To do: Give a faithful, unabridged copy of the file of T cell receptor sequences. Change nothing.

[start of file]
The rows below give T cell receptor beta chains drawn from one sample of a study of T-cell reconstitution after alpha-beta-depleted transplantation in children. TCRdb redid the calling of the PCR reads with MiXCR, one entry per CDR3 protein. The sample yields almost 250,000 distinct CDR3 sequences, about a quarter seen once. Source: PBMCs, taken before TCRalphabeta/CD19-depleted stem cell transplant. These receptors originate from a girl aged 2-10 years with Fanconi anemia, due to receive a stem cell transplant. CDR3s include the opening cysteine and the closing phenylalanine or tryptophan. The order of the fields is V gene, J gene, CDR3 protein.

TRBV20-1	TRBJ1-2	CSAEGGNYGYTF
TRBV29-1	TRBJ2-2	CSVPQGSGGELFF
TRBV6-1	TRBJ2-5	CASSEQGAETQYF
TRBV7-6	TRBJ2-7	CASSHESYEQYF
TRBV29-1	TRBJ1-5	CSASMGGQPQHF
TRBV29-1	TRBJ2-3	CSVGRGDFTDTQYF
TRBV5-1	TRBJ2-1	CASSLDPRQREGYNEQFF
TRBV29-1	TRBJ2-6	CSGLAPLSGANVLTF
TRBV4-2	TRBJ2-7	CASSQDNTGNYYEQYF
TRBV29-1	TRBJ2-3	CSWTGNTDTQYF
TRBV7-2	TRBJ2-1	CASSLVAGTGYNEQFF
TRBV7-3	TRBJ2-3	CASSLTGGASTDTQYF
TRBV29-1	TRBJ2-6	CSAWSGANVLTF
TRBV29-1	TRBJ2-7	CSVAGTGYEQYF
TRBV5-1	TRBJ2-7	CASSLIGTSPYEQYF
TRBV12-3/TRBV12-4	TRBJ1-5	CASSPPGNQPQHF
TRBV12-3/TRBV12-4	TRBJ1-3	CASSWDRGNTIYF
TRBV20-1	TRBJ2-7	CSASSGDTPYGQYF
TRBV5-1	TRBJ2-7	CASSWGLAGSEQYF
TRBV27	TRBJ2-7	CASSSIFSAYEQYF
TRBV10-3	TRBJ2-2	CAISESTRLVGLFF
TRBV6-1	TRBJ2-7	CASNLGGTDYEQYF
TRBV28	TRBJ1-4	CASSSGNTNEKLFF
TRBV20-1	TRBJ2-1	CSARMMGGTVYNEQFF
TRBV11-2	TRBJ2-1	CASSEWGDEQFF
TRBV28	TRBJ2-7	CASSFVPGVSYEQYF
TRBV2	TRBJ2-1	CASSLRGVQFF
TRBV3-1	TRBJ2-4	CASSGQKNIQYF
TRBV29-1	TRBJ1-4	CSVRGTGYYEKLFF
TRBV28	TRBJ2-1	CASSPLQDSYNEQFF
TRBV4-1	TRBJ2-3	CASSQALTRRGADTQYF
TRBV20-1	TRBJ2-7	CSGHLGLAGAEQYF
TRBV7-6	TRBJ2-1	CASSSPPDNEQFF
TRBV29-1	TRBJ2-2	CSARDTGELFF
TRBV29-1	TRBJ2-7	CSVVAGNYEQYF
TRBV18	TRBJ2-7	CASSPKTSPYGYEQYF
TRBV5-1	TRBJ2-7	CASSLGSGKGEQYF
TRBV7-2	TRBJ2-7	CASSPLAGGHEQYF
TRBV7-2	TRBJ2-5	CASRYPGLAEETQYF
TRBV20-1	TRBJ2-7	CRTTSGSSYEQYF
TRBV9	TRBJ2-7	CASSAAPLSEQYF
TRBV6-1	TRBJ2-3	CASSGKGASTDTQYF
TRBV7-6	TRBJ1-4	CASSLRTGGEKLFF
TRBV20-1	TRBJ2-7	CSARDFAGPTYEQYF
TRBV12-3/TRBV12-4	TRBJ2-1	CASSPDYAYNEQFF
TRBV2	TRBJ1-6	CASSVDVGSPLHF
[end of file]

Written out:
The rows below give T cell receptor beta chains drawn from one sample of a study of T-cell reconstitution after alpha-beta-depleted transplantation in children. TCRdb redid the calling of the PCR reads with MiXCR, one entry per CDR3 protein. The sample yields almost 250,000 distinct CDR3 sequences, about a quarter seen once. Source: PBMCs, taken before TCRalphabeta/CD19-depleted stem cell transplant. These receptors originate from a girl aged 2-10 years with Fanconi anemia, due to receive a stem cell transplant. CDR3s include the opening cysteine and the closing phenylalanine or tryptophan. The order of the fields is V gene, J gene, CDR3 protein.

TRBV20-1	TRBJ1-2	CSAEGGNYGYTF
TRBV29-1	TRBJ2-2	CSVPQGSGGELFF
TRBV6-1	TRBJ2-5	CASSEQGAETQYF
TRBV7-6	TRBJ2-7	CASSHESYEQYF
TRBV29-1	TRBJ1-5	CSASMGGQPQHF
TRBV29-1	TRBJ2-3	CSVGRGDFTDTQYF
TRBV5-1	TRBJ2-1	CASSLDPRQREGYNEQFF
TRBV29-1	TRBJ2-6	CSGLAPLSGANVLTF
TRBV4-2	TRBJ2-7	CASSQDNTGNYYEQYF
TRBV29-1	TRBJ2-3	CSWTGNTDTQYF
TRBV7-2	TRBJ2-1	CASSLVAGTGYNEQFF
TRBV7-3	TRBJ2-3	CASSLTGGASTDTQYF
TRBV29-1	TRBJ2-6	CSAWSGANVLTF
TRBV29-1	TRBJ2-7	CSVAGTGYEQYF
TRBV5-1	TRBJ2-7	CASSLIGTSPYEQYF
TRBV12-3/TRBV12-4	TRBJ1-5	CASSPPGNQPQHF
TRBV12-3/TRBV12-4	TRBJ1-3	CASSWDRGNTIYF
TRBV20-1	TRBJ2-7	CSASSGDTPYGQYF
TRBV5-1	TRBJ2-7	CASSWGLAGSEQYF
TRBV27	TRBJ2-7	CASSSIFSAYEQYF
TRBV10-3	TRBJ2-2	CAISESTRLVGLFF
TRBV6-1	TRBJ2-7	CASNLGGTDYEQYF
TRBV28	TRBJ1-4	CASSSGNTNEKLFF
TRBV20-1	TRBJ2-1	CSARMMGGTVYNEQFF
TRBV11-2	TRBJ2-1	CASSEWGDEQFF
TRBV28	TRBJ2-7	CASSFVPGVSYEQYF
TRBV2	TRBJ2-1	CASSLRGVQFF
TRBV3-1	TRBJ2-4	CASSGQKNIQYF
TRBV29-1	TRBJ1-4	CSVRGTGYYEKLFF
TRBV28	TRBJ2-1	CASSPLQDSYNEQFF
TRBV4-1	TRBJ2-3	CASSQALTRRGADTQYF
TRBV20-1	TRBJ2-7	CSGHLGLAGAEQYF
TRBV7-6	TRBJ2-1	CASSSPPDNEQFF
TRBV29-1	TRBJ2-2	CSARDTGELFF
TRBV29-1	TRBJ2-7	CSVVAGNYEQYF
TRBV18	TRBJ2-7	CASSPKTSPYGYEQYF
TRBV5-1	TRBJ2-7	CASSLGSGKGEQYF
TRBV7-2	TRBJ2-7	CASSPLAGGHEQYF
TRBV7-2	TRBJ2-5	CASRYPGLAEETQYF
TRBV20-1	TRBJ2-7	CRTTSGSSYEQYF
TRBV9	TRBJ2-7	CASSAAPLSEQYF
TRBV6-1	TRBJ2-3	CASSGKGASTDTQYF
TRBV7-6	TRBJ1-4	CASSLRTGGEKLFF
TRBV20-1	TRBJ2-7	CSARDFAGPTYEQYF
TRBV12-3/TRBV12-4	TRBJ2-1	CASSPDYAYNEQFF
TRBV2	TRBJ1-6	CASSVDVGSPLHF